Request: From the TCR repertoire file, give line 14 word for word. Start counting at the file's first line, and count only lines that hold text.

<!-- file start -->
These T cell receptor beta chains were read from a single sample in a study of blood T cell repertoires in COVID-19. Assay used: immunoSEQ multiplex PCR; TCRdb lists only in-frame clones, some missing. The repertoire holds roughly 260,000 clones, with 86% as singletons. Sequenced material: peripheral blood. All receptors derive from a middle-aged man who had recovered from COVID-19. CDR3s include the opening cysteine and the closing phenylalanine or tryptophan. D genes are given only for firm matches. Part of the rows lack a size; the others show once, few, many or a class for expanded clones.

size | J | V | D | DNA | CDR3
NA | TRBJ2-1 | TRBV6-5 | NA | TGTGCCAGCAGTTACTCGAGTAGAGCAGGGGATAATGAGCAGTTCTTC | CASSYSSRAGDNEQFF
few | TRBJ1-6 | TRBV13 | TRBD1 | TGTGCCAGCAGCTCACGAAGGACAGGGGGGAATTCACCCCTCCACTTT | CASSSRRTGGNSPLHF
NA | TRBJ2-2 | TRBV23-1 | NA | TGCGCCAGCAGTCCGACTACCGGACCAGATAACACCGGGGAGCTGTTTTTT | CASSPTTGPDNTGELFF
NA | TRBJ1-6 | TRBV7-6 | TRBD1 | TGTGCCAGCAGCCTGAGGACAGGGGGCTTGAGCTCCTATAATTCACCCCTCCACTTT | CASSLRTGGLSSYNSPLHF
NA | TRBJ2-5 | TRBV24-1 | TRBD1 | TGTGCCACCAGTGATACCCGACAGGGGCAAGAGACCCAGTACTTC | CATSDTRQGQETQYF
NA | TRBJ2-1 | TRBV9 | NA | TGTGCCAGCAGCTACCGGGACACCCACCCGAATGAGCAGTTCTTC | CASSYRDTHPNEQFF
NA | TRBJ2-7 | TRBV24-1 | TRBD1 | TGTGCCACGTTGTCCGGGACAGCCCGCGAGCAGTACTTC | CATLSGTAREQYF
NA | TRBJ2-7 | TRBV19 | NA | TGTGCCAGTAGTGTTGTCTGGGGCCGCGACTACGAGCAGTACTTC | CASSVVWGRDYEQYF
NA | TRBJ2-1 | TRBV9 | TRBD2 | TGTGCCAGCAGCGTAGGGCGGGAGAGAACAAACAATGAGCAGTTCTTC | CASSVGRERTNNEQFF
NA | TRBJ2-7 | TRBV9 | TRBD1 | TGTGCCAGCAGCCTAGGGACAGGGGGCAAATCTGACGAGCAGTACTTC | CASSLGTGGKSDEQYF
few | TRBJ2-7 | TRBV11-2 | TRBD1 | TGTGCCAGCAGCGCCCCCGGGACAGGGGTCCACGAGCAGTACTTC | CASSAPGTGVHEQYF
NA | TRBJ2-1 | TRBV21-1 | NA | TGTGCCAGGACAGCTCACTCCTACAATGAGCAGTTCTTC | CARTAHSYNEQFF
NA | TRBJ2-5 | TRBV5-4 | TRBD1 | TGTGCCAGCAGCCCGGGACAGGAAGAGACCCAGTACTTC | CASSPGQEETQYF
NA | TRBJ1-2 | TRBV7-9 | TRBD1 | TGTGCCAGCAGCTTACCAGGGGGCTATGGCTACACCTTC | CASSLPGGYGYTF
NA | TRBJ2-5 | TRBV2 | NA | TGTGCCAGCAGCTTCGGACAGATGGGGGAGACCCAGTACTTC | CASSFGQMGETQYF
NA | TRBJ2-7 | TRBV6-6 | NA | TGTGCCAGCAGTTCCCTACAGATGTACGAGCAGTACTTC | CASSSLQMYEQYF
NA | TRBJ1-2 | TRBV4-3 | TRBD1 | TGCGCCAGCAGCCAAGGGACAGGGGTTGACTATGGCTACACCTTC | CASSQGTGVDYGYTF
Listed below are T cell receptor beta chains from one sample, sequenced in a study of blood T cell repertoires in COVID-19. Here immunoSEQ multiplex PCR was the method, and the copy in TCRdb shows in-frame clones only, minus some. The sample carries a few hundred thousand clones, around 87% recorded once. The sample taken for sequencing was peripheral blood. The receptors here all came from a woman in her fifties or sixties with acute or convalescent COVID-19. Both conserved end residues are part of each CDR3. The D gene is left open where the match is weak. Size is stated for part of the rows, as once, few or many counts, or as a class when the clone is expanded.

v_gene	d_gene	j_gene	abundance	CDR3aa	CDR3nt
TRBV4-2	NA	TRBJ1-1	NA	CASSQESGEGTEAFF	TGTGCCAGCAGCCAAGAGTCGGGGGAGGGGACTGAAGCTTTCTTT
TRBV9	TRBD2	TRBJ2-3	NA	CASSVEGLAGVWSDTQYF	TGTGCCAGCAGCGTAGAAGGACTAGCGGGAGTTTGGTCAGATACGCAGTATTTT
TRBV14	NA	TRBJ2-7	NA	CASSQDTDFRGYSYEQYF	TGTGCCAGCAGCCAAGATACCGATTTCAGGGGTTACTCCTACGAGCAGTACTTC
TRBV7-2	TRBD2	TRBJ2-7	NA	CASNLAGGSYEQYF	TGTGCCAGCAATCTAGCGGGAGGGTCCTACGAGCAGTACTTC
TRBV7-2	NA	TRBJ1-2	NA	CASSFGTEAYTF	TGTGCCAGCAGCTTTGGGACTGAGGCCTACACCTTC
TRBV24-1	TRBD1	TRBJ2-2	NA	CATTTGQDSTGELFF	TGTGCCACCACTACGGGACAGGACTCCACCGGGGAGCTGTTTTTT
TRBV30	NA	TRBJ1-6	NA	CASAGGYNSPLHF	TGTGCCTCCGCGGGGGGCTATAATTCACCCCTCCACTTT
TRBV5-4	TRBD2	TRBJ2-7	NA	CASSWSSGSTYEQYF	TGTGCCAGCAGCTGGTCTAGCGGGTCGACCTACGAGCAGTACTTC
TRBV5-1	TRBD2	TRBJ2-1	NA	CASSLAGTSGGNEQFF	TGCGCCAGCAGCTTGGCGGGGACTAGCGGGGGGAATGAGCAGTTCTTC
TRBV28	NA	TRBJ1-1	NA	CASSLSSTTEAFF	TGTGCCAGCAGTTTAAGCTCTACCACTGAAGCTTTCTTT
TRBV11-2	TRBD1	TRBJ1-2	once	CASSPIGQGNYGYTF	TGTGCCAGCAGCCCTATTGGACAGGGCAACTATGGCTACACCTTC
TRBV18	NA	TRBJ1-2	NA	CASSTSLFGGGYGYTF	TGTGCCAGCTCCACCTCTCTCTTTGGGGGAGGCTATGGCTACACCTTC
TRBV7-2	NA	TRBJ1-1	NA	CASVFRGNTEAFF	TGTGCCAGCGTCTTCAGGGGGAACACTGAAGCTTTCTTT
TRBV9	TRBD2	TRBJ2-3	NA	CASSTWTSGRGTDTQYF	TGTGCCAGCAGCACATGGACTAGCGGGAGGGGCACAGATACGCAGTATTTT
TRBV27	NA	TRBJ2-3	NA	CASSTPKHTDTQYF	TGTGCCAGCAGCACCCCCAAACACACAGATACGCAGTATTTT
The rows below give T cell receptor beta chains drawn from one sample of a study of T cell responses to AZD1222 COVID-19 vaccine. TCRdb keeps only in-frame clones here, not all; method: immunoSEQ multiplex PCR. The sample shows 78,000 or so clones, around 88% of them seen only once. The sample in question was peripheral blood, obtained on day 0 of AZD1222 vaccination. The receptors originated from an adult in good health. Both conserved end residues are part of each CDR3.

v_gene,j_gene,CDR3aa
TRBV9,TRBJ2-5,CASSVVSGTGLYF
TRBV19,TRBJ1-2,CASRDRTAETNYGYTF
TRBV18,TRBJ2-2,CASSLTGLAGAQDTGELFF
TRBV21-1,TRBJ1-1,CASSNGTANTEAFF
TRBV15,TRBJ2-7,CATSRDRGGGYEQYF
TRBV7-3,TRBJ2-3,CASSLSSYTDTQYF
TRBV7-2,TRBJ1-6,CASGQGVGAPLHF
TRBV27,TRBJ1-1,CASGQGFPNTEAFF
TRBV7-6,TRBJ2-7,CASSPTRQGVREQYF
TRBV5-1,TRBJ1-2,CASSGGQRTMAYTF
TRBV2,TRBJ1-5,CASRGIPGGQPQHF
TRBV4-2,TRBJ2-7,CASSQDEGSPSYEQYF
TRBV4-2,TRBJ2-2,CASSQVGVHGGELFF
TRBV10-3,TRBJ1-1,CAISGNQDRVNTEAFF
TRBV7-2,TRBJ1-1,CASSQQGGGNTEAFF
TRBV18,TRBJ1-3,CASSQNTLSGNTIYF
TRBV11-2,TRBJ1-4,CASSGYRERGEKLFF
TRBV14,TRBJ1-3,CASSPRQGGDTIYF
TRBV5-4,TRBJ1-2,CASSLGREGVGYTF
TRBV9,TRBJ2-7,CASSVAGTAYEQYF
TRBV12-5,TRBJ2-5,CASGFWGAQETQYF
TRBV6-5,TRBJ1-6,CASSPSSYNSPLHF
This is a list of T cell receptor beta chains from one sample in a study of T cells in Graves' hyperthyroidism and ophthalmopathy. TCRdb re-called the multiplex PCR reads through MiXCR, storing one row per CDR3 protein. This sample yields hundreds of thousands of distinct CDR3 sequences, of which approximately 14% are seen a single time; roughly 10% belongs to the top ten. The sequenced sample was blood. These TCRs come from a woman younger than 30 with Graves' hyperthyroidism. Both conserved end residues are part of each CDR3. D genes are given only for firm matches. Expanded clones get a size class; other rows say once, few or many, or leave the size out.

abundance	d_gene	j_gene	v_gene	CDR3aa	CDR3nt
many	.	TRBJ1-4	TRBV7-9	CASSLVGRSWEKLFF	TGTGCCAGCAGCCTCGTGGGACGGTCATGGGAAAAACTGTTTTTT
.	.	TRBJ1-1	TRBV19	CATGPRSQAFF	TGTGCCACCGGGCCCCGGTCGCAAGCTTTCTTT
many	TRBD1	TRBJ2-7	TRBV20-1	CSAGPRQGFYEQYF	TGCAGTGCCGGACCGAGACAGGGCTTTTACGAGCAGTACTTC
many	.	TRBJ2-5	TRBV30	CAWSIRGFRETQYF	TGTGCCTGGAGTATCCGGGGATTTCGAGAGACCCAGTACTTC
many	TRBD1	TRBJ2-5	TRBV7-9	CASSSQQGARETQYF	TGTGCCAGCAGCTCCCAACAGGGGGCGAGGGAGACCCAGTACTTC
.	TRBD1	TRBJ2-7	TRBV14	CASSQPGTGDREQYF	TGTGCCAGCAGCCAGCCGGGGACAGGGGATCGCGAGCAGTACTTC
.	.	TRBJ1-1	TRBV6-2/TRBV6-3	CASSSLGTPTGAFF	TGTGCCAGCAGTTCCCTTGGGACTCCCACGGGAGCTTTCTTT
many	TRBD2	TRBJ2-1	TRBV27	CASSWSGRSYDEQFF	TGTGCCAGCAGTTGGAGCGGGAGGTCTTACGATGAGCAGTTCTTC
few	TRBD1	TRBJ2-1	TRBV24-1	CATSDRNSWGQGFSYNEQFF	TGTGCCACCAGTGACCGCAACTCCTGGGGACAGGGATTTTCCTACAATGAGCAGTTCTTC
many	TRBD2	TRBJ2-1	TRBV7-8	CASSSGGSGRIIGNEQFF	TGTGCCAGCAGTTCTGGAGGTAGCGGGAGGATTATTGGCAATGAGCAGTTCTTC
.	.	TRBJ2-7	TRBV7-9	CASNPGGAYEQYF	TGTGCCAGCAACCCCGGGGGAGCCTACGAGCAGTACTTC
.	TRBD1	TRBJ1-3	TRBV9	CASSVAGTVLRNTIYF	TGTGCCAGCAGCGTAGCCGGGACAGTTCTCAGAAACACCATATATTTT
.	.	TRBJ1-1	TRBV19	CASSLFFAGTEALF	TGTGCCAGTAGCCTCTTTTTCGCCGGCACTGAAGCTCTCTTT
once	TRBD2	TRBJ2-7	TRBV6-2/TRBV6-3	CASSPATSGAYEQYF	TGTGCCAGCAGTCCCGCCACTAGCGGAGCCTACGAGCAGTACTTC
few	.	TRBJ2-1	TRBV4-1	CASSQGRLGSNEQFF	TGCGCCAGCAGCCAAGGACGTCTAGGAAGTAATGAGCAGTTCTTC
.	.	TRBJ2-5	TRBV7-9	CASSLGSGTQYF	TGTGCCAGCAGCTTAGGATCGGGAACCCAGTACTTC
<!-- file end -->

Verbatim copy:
NA | TRBJ2-1 | TRBV21-1 | NA | TGTGCCAGGACAGCTCACTCCTACAATGAGCAGTTCTTC | CARTAHSYNEQFF